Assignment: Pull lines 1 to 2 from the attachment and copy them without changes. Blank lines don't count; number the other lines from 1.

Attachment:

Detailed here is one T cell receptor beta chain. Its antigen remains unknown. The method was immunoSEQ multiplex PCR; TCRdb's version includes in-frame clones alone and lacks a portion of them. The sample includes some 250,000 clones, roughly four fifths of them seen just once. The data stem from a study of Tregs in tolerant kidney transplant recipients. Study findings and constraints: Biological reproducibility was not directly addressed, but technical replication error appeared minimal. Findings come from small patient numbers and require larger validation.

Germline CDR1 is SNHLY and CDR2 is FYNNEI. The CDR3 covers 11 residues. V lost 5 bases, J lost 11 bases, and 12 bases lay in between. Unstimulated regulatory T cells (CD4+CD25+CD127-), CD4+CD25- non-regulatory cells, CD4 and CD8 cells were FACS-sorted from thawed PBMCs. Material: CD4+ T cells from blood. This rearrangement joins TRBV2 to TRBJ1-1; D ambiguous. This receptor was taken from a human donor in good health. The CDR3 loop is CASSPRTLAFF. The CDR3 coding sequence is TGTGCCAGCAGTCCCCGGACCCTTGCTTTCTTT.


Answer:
Detailed here is one T cell receptor beta chain. Its antigen remains unknown. The method was immunoSEQ multiplex PCR; TCRdb's version includes in-frame clones alone and lacks a portion of them. The sample includes some 250,000 clones, roughly four fifths of them seen just once. The data stem from a study of Tregs in tolerant kidney transplant recipients. Study findings and constraints: Biological reproducibility was not directly addressed, but technical replication error appeared minimal. Findings come from small patient numbers and require larger validation.

Germline CDR1 is SNHLY and CDR2 is FYNNEI. The CDR3 covers 11 residues. V lost 5 bases, J lost 11 bases, and 12 bases lay in between. Unstimulated regulatory T cells (CD4+CD25+CD127-), CD4+CD25- non-regulatory cells, CD4 and CD8 cells were FACS-sorted from thawed PBMCs. Material: CD4+ T cells from blood. This rearrangement joins TRBV2 to TRBJ1-1; D ambiguous. This receptor was taken from a human donor in good health. The CDR3 loop is CASSPRTLAFF. The CDR3 coding sequence is TGTGCCAGCAGTCCCCGGACCCTTGCTTTCTTT.